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The Ending Of Clerks III Explained

Kevin Smith's career began with "Clerks," his 1994 debut feature about a pair of convenience store workers shooting the breeze while trying to navigate their middling lives. The film was an unexpected success, leading to Smith revisiting the characters numerous times across his various "View Askewniverse" movies, as well as a proper sequel, "Clerks II," released in 2006. Now, nearly 30 years after introducing the world to Dante Hicks and Randal Graves, Smith brings their story to a close with "Clerks III." The film ends the trilogy and sees Brian O'Halloran and Jeff Anderson reprise their roles as Dante and Randal, respectively, alongside many other returning actors, as well as some surprise guest stars.

Unlike Smith's previous film, the wildly wacky "Jay and Silent Bob Reboot," "Clerks III" brings things back to basics, ditching (some of) the over-the-top shenanigans for a story defined by grief and mid-life woes. While certainly still a comedy, it's more grounded in its sensibilities, hearkening back to the original "Clerks" more than any of Smith's other films. So how does the story of Dante and Randal end? Read on as we explain the ending of "Clerks III" and dissect its themes.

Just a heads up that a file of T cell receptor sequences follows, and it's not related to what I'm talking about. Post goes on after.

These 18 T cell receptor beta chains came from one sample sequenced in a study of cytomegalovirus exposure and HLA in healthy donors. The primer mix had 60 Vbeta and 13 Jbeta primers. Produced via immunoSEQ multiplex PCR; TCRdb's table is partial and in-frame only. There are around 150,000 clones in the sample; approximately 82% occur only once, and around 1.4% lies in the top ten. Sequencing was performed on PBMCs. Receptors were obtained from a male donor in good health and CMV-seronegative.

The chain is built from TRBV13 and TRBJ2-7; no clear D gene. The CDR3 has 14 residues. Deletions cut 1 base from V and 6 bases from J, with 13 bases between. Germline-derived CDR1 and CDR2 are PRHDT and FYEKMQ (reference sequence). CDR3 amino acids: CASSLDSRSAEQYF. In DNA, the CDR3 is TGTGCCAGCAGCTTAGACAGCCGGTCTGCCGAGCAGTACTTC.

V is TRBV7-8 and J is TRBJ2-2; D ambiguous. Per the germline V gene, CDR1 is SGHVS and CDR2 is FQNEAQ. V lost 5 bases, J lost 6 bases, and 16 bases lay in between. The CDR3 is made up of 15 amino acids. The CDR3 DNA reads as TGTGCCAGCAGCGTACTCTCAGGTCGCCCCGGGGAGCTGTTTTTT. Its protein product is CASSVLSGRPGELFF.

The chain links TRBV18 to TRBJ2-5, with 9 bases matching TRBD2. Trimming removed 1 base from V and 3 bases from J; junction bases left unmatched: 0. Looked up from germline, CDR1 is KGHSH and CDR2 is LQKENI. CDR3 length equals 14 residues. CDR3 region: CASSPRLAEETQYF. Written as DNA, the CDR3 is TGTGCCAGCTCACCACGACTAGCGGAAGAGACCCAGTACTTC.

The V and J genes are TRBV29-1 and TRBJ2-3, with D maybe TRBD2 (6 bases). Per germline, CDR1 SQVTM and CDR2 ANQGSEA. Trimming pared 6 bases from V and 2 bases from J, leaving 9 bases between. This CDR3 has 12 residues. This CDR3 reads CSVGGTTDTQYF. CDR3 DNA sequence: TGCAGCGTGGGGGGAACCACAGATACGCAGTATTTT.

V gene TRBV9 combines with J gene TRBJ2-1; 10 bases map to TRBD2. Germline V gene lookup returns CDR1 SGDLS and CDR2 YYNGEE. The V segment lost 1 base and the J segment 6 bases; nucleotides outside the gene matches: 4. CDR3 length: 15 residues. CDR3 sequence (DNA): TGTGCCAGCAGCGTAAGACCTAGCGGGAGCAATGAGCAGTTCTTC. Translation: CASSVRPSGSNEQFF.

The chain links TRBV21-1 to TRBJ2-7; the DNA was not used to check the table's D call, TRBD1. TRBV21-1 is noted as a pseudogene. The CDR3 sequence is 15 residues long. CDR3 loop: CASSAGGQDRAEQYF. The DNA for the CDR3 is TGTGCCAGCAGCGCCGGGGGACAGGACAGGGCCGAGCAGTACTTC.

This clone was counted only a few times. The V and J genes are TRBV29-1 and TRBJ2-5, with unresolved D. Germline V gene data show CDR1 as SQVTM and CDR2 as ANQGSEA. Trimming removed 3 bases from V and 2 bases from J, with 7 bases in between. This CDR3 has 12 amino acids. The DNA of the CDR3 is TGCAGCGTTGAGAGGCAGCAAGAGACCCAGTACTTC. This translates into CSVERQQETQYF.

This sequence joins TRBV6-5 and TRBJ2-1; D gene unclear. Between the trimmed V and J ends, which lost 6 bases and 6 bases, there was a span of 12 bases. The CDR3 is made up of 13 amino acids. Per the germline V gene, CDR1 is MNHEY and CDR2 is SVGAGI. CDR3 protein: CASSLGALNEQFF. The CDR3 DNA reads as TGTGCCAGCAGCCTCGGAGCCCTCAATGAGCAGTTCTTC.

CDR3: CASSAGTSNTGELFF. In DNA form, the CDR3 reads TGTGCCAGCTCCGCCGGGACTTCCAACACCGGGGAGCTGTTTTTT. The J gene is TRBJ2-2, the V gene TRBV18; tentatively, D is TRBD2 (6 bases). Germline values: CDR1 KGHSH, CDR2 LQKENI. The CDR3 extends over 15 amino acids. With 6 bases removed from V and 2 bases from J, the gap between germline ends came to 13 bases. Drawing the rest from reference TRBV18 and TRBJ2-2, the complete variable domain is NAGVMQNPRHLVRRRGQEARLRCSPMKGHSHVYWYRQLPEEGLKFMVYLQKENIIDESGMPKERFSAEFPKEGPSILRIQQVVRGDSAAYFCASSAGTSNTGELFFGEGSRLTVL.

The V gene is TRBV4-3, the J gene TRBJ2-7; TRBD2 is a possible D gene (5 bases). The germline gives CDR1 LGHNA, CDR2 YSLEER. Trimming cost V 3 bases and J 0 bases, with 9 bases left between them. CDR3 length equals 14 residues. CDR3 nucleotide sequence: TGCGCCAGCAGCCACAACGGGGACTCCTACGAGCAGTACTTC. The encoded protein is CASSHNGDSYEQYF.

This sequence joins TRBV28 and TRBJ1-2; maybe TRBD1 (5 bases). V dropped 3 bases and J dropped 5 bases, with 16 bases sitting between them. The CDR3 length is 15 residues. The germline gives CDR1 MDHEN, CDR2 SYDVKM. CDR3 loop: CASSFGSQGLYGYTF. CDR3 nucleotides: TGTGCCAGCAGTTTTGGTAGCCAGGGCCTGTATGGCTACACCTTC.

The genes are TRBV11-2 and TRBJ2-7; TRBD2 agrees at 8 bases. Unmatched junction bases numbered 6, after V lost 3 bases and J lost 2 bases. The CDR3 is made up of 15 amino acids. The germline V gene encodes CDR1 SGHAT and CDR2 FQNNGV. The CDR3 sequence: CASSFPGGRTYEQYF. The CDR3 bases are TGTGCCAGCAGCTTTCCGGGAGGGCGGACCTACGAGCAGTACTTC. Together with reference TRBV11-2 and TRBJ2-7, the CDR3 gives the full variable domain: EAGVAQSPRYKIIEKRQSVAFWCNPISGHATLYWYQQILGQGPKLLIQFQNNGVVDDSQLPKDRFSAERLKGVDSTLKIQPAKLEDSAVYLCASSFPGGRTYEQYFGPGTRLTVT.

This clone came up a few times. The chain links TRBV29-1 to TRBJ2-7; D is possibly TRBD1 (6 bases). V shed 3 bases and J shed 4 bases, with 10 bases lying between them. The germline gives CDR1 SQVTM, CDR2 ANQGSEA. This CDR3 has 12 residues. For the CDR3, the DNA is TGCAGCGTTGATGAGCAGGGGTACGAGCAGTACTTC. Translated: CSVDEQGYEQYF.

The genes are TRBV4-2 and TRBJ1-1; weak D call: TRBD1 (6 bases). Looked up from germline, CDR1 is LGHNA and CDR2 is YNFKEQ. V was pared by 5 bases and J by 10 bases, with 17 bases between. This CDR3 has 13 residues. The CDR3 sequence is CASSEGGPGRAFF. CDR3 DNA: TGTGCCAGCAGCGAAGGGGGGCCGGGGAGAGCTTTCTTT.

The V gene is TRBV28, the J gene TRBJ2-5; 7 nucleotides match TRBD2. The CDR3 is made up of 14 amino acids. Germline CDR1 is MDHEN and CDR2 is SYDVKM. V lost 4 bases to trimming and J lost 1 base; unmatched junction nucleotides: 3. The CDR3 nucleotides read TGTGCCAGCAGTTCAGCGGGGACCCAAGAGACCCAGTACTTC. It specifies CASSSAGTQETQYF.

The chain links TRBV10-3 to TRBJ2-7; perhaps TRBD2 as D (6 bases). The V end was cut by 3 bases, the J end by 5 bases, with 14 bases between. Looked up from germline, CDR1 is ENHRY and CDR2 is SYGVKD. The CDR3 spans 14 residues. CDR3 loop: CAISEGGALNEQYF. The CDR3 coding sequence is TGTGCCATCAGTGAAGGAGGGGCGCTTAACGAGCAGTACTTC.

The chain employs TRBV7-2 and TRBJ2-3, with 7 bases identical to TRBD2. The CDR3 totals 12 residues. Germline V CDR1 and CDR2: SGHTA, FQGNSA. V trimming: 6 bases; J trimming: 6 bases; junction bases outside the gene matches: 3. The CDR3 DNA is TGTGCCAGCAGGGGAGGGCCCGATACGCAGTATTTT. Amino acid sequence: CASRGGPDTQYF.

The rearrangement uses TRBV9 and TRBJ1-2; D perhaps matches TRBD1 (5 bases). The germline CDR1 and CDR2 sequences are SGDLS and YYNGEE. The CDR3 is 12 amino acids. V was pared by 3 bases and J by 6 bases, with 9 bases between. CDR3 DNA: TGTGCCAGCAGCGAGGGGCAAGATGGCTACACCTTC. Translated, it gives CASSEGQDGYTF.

Welcome to the Black Parade

"Clerks III" begins with a music video sequence set to "Welcome to the Black Parade" by My Chemical Romance. The sequence sees Randal and Dante open up the Quick Stop convenience store, the same place they've been working for decades. At least they own the store as equal partners. But why My Chemical Romance? The song was released in 2006, the same year that "Clerks II" hit theaters, suggesting that time has stood still for Dante and Randal since the events of that film.